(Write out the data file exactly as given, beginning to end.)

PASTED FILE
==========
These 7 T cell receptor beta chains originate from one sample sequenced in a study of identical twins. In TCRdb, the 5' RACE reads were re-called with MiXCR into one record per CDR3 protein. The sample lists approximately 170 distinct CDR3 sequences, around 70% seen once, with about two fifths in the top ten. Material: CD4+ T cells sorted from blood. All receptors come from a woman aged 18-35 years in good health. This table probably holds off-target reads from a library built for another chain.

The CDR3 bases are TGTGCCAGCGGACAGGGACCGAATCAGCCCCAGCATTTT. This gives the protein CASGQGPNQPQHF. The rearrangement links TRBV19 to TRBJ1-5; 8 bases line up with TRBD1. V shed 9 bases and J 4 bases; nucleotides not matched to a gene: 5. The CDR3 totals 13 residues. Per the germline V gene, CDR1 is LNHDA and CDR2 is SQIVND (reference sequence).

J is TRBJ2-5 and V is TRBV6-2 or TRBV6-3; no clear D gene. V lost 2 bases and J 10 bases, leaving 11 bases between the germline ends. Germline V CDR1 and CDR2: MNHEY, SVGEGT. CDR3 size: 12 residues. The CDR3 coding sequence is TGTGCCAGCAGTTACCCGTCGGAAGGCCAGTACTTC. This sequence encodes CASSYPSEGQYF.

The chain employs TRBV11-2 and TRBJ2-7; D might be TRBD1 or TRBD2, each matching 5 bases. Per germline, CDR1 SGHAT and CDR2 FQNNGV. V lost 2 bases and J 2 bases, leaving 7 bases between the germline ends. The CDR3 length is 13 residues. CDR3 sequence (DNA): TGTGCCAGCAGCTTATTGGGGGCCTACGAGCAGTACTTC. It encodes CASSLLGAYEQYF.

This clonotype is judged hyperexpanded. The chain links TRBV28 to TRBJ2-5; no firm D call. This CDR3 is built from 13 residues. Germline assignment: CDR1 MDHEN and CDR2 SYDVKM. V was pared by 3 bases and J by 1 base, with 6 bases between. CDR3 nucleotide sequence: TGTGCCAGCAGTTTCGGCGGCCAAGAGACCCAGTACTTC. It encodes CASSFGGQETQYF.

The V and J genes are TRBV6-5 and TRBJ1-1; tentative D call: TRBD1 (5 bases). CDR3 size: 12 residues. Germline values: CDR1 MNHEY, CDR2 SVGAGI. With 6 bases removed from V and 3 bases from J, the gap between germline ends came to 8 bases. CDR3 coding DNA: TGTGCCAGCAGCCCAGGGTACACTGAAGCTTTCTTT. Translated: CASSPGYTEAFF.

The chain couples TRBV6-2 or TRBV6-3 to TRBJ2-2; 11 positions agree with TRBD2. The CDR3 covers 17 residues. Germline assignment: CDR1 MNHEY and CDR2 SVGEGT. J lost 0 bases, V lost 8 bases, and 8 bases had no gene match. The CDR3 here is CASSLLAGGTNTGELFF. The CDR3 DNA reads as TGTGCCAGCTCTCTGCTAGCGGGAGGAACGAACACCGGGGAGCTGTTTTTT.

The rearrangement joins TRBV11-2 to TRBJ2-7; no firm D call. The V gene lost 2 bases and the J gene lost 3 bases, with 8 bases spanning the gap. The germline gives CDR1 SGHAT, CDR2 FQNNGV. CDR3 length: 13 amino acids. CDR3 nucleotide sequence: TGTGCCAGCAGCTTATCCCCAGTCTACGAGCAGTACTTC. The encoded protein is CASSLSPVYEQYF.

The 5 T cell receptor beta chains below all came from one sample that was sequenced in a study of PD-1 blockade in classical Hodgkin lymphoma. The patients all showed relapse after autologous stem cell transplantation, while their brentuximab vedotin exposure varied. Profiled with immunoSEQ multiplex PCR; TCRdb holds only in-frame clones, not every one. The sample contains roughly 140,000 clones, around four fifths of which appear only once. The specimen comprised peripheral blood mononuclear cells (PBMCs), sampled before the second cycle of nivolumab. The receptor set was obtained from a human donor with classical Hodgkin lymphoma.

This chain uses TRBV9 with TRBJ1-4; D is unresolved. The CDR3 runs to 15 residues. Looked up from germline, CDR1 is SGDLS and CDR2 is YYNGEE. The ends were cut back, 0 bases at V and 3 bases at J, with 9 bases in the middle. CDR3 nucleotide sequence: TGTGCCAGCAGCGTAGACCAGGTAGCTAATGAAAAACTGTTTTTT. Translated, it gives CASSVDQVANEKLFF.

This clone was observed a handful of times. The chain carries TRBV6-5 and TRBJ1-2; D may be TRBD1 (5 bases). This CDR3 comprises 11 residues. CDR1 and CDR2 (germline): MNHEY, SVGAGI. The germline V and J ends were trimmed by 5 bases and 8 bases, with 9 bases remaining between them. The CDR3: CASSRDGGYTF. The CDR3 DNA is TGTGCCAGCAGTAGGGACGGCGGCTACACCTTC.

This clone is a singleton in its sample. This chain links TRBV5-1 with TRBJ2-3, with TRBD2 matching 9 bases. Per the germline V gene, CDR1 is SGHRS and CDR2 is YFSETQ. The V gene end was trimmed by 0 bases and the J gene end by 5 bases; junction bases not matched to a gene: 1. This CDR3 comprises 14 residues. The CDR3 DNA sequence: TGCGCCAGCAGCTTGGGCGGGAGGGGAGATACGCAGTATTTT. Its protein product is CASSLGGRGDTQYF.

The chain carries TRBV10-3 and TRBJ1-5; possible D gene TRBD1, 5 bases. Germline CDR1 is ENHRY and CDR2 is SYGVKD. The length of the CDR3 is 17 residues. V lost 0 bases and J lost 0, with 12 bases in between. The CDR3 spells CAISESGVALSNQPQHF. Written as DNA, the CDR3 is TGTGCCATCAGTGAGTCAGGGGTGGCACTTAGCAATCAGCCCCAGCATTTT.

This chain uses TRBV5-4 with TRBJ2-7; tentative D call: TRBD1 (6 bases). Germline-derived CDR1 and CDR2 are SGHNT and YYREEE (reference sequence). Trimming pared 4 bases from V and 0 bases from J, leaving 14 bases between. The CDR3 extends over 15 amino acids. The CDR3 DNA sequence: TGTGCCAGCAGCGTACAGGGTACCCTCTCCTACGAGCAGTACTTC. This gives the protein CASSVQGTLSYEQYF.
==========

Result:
These 7 T cell receptor beta chains originate from one sample sequenced in a study of identical twins. In TCRdb, the 5' RACE reads were re-called with MiXCR into one record per CDR3 protein. The sample lists approximately 170 distinct CDR3 sequences, around 70% seen once, with about two fifths in the top ten. Material: CD4+ T cells sorted from blood. All receptors come from a woman aged 18-35 years in good health. This table probably holds off-target reads from a library built for another chain.

The CDR3 bases are TGTGCCAGCGGACAGGGACCGAATCAGCCCCAGCATTTT. This gives the protein CASGQGPNQPQHF. The rearrangement links TRBV19 to TRBJ1-5; 8 bases line up with TRBD1. V shed 9 bases and J 4 bases; nucleotides not matched to a gene: 5. The CDR3 totals 13 residues. Per the germline V gene, CDR1 is LNHDA and CDR2 is SQIVND (reference sequence).

J is TRBJ2-5 and V is TRBV6-2 or TRBV6-3; no clear D gene. V lost 2 bases and J 10 bases, leaving 11 bases between the germline ends. Germline V CDR1 and CDR2: MNHEY, SVGEGT. CDR3 size: 12 residues. The CDR3 coding sequence is TGTGCCAGCAGTTACCCGTCGGAAGGCCAGTACTTC. This sequence encodes CASSYPSEGQYF.

The chain employs TRBV11-2 and TRBJ2-7; D might be TRBD1 or TRBD2, each matching 5 bases. Per germline, CDR1 SGHAT and CDR2 FQNNGV. V lost 2 bases and J 2 bases, leaving 7 bases between the germline ends. The CDR3 length is 13 residues. CDR3 sequence (DNA): TGTGCCAGCAGCTTATTGGGGGCCTACGAGCAGTACTTC. It encodes CASSLLGAYEQYF.

This clonotype is judged hyperexpanded. The chain links TRBV28 to TRBJ2-5; no firm D call. This CDR3 is built from 13 residues. Germline assignment: CDR1 MDHEN and CDR2 SYDVKM. V was pared by 3 bases and J by 1 base, with 6 bases between. CDR3 nucleotide sequence: TGTGCCAGCAGTTTCGGCGGCCAAGAGACCCAGTACTTC. It encodes CASSFGGQETQYF.

The V and J genes are TRBV6-5 and TRBJ1-1; tentative D call: TRBD1 (5 bases). CDR3 size: 12 residues. Germline values: CDR1 MNHEY, CDR2 SVGAGI. With 6 bases removed from V and 3 bases from J, the gap between germline ends came to 8 bases. CDR3 coding DNA: TGTGCCAGCAGCCCAGGGTACACTGAAGCTTTCTTT. Translated: CASSPGYTEAFF.

The chain couples TRBV6-2 or TRBV6-3 to TRBJ2-2; 11 positions agree with TRBD2. The CDR3 covers 17 residues. Germline assignment: CDR1 MNHEY and CDR2 SVGEGT. J lost 0 bases, V lost 8 bases, and 8 bases had no gene match. The CDR3 here is CASSLLAGGTNTGELFF. The CDR3 DNA reads as TGTGCCAGCTCTCTGCTAGCGGGAGGAACGAACACCGGGGAGCTGTTTTTT.

The rearrangement joins TRBV11-2 to TRBJ2-7; no firm D call. The V gene lost 2 bases and the J gene lost 3 bases, with 8 bases spanning the gap. The germline gives CDR1 SGHAT, CDR2 FQNNGV. CDR3 length: 13 amino acids. CDR3 nucleotide sequence: TGTGCCAGCAGCTTATCCCCAGTCTACGAGCAGTACTTC. The encoded protein is CASSLSPVYEQYF.

The 5 T cell receptor beta chains below all came from one sample that was sequenced in a study of PD-1 blockade in classical Hodgkin lymphoma. The patients all showed relapse after autologous stem cell transplantation, while their brentuximab vedotin exposure varied. Profiled with immunoSEQ multiplex PCR; TCRdb holds only in-frame clones, not every one. The sample contains roughly 140,000 clones, around four fifths of which appear only once. The specimen comprised peripheral blood mononuclear cells (PBMCs), sampled before the second cycle of nivolumab. The receptor set was obtained from a human donor with classical Hodgkin lymphoma.

This chain uses TRBV9 with TRBJ1-4; D is unresolved. The CDR3 runs to 15 residues. Looked up from germline, CDR1 is SGDLS and CDR2 is YYNGEE. The ends were cut back, 0 bases at V and 3 bases at J, with 9 bases in the middle. CDR3 nucleotide sequence: TGTGCCAGCAGCGTAGACCAGGTAGCTAATGAAAAACTGTTTTTT. Translated, it gives CASSVDQVANEKLFF.

This clone was observed a handful of times. The chain carries TRBV6-5 and TRBJ1-2; D may be TRBD1 (5 bases). This CDR3 comprises 11 residues. CDR1 and CDR2 (germline): MNHEY, SVGAGI. The germline V and J ends were trimmed by 5 bases and 8 bases, with 9 bases remaining between them. The CDR3: CASSRDGGYTF. The CDR3 DNA is TGTGCCAGCAGTAGGGACGGCGGCTACACCTTC.

This clone is a singleton in its sample. This chain links TRBV5-1 with TRBJ2-3, with TRBD2 matching 9 bases. Per the germline V gene, CDR1 is SGHRS and CDR2 is YFSETQ. The V gene end was trimmed by 0 bases and the J gene end by 5 bases; junction bases not matched to a gene: 1. This CDR3 comprises 14 residues. The CDR3 DNA sequence: TGCGCCAGCAGCTTGGGCGGGAGGGGAGATACGCAGTATTTT. Its protein product is CASSLGGRGDTQYF.

The chain carries TRBV10-3 and TRBJ1-5; possible D gene TRBD1, 5 bases. Germline CDR1 is ENHRY and CDR2 is SYGVKD. The length of the CDR3 is 17 residues. V lost 0 bases and J lost 0, with 12 bases in between. The CDR3 spells CAISESGVALSNQPQHF. Written as DNA, the CDR3 is TGTGCCATCAGTGAGTCAGGGGTGGCACTTAGCAATCAGCCCCAGCATTTT.

This chain uses TRBV5-4 with TRBJ2-7; tentative D call: TRBD1 (6 bases). Germline-derived CDR1 and CDR2 are SGHNT and YYREEE (reference sequence). Trimming pared 4 bases from V and 0 bases from J, leaving 14 bases between. The CDR3 extends over 15 amino acids. The CDR3 DNA sequence: TGTGCCAGCAGCGTACAGGGTACCCTCTCCTACGAGCAGTACTTC. This gives the protein CASSVQGTLSYEQYF.